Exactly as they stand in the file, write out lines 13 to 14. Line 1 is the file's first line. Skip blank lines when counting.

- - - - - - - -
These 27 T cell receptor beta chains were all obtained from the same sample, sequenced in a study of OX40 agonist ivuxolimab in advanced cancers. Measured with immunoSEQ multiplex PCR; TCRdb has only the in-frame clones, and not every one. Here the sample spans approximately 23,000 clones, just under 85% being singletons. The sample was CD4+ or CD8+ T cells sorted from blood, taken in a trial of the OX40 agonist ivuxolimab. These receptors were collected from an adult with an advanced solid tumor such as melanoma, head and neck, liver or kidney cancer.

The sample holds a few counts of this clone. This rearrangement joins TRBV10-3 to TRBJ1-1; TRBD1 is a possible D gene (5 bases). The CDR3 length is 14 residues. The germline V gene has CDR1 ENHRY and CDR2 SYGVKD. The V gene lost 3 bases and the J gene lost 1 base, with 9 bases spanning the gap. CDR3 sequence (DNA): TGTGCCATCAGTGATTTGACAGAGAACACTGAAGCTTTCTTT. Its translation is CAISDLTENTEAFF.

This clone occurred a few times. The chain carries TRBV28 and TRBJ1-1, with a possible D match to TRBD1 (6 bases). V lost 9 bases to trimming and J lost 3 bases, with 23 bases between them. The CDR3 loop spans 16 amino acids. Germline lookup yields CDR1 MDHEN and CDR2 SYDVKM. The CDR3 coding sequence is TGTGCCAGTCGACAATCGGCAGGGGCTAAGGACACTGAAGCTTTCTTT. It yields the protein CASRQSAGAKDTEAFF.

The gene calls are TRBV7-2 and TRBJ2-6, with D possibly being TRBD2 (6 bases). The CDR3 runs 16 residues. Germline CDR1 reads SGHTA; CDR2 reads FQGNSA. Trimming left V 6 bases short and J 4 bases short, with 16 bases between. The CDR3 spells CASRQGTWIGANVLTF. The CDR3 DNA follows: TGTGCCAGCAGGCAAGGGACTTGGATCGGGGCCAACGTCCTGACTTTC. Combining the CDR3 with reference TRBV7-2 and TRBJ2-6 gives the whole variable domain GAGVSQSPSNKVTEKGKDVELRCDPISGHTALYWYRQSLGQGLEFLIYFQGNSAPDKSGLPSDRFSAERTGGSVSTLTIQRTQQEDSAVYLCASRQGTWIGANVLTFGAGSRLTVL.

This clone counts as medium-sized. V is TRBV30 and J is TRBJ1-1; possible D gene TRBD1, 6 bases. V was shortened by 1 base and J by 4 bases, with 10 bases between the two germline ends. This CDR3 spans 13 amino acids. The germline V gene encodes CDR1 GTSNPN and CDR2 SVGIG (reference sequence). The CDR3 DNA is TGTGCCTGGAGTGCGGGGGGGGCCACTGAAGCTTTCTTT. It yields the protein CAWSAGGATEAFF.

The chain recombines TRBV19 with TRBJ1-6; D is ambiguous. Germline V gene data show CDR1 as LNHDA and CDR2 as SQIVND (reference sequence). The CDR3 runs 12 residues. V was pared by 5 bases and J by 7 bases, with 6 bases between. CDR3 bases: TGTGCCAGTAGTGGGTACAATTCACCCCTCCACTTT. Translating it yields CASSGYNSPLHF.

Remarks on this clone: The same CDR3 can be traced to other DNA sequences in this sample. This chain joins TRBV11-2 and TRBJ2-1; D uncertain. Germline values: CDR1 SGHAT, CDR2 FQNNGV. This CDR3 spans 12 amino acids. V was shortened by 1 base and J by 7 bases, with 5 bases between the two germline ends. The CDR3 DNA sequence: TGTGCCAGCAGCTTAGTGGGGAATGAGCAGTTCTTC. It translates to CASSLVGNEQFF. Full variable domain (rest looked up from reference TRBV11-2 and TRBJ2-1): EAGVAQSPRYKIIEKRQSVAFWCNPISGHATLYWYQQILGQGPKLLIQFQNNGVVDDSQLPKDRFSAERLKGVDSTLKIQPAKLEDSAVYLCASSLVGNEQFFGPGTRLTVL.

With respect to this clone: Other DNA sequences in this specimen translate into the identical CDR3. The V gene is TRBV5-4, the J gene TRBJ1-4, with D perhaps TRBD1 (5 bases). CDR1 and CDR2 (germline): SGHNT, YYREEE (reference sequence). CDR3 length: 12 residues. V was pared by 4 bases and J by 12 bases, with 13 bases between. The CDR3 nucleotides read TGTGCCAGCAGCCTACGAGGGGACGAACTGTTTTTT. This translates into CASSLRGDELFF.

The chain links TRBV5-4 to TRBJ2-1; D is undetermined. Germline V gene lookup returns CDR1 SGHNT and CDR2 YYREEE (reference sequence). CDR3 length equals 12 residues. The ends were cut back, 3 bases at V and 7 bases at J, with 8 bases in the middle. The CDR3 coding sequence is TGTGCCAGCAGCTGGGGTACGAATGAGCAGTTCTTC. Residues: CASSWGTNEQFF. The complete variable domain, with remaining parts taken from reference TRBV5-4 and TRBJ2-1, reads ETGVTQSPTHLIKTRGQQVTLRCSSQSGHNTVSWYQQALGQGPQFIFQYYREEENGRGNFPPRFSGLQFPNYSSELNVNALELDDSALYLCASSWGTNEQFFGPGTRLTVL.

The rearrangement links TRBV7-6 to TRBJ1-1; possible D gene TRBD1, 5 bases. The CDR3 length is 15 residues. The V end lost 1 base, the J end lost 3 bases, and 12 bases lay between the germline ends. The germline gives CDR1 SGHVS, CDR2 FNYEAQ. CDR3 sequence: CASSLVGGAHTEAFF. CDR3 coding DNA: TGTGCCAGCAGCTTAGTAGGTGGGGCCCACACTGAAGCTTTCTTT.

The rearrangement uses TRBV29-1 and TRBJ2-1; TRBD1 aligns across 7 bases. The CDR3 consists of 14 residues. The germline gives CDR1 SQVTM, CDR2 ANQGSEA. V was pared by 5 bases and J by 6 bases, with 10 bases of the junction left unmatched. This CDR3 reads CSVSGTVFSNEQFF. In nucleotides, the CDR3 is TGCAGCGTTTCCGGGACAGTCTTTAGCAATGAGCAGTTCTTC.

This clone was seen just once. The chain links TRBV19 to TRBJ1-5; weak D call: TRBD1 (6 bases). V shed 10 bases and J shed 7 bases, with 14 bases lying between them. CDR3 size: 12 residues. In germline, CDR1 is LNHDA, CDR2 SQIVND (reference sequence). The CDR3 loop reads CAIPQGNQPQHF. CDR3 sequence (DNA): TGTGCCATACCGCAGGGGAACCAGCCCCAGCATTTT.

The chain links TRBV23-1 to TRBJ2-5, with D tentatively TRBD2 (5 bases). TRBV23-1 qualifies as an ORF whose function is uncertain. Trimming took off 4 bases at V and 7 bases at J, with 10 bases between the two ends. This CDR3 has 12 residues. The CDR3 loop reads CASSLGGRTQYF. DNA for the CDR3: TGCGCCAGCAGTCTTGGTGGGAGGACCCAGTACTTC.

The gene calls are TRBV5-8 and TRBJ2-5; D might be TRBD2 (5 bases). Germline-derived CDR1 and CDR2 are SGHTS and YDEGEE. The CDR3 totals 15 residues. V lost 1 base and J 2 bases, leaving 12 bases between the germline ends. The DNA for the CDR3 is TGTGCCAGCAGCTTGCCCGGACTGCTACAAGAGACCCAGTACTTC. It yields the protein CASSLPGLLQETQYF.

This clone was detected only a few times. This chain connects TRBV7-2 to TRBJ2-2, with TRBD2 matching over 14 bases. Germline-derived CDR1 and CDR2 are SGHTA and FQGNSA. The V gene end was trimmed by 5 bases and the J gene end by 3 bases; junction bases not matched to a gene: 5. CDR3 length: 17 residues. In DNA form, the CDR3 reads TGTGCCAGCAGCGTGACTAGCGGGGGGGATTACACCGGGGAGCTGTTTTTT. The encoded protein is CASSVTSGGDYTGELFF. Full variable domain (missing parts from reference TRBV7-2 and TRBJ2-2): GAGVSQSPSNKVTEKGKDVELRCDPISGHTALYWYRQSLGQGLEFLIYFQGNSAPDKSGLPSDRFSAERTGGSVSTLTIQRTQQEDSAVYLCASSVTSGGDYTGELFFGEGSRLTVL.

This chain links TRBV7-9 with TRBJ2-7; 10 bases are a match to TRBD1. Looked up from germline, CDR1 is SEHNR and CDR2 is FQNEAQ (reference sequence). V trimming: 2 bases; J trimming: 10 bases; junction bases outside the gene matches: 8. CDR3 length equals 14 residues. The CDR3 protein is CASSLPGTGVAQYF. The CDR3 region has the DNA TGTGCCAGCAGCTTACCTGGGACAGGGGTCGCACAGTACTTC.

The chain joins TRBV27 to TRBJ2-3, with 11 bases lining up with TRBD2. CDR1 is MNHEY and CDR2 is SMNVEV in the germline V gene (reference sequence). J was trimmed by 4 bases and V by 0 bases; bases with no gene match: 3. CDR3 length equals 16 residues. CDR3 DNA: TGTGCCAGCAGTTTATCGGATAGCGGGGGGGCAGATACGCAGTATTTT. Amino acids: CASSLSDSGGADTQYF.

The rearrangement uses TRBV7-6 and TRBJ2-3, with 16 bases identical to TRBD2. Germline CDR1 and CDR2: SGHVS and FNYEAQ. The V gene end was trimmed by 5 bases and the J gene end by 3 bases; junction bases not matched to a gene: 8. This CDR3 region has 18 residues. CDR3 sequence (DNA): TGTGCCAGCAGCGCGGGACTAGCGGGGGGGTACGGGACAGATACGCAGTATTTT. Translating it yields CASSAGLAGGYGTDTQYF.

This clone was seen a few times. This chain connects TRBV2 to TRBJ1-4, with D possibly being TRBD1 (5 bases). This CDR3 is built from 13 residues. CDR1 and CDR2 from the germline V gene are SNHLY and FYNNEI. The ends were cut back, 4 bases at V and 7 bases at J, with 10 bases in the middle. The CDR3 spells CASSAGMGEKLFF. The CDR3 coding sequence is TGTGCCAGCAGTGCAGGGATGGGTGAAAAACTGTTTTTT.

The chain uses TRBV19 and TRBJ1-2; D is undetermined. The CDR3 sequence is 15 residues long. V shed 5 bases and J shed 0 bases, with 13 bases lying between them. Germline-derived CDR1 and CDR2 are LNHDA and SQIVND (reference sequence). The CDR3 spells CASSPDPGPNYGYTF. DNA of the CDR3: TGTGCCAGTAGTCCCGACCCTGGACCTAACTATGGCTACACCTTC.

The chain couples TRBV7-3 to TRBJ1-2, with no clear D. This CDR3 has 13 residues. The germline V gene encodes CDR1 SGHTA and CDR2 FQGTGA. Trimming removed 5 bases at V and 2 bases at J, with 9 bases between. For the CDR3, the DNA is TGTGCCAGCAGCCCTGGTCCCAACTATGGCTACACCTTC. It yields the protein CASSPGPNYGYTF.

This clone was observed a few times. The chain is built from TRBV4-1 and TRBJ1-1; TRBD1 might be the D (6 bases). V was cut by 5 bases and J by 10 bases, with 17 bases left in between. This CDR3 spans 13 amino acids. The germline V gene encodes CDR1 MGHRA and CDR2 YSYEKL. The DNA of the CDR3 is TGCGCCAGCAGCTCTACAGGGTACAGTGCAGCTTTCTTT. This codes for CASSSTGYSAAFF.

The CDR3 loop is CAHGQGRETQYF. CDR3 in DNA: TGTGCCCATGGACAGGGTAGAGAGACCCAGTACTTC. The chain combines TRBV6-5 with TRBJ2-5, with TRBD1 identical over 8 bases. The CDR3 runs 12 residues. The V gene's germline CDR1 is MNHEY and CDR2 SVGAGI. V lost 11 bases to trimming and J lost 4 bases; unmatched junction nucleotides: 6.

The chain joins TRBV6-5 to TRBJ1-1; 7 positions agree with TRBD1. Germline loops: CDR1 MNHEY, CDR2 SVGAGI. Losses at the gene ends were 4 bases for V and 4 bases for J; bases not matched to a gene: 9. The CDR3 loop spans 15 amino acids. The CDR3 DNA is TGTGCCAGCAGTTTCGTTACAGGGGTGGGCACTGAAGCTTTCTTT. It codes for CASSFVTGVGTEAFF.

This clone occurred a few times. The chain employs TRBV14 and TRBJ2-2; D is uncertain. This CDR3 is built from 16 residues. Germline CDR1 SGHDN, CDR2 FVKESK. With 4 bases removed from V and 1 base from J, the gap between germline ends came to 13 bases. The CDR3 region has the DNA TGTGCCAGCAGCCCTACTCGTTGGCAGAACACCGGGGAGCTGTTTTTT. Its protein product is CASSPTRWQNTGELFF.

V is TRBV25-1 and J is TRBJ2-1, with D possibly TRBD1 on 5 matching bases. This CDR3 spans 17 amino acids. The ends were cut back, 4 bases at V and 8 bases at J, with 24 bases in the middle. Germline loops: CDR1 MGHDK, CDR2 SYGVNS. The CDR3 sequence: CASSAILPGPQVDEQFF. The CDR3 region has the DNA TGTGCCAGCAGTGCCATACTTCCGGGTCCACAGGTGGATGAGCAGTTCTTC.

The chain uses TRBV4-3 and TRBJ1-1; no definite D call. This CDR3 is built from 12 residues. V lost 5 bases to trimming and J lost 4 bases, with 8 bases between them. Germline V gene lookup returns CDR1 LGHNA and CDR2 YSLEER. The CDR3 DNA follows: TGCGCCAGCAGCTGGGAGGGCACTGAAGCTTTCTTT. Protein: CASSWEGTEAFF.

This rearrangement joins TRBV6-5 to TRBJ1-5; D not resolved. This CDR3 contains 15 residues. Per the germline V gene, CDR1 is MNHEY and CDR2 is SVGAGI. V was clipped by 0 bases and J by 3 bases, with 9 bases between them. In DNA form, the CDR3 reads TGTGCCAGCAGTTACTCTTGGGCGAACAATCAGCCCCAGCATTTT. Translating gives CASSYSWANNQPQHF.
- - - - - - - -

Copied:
The chain links TRBV23-1 to TRBJ2-5, with D tentatively TRBD2 (5 bases). TRBV23-1 qualifies as an ORF whose function is uncertain. Trimming took off 4 bases at V and 7 bases at J, with 10 bases between the two ends. This CDR3 has 12 residues. The CDR3 loop reads CASSLGGRTQYF. DNA for the CDR3: TGCGCCAGCAGTCTTGGTGGGAGGACCCAGTACTTC.

The gene calls are TRBV5-8 and TRBJ2-5; D might be TRBD2 (5 bases). Germline-derived CDR1 and CDR2 are SGHTS and YDEGEE. The CDR3 totals 15 residues. V lost 1 base and J 2 bases, leaving 12 bases between the germline ends. The DNA for the CDR3 is TGTGCCAGCAGCTTGCCCGGACTGCTACAAGAGACCCAGTACTTC. It yields the protein CASSLPGLLQETQYF.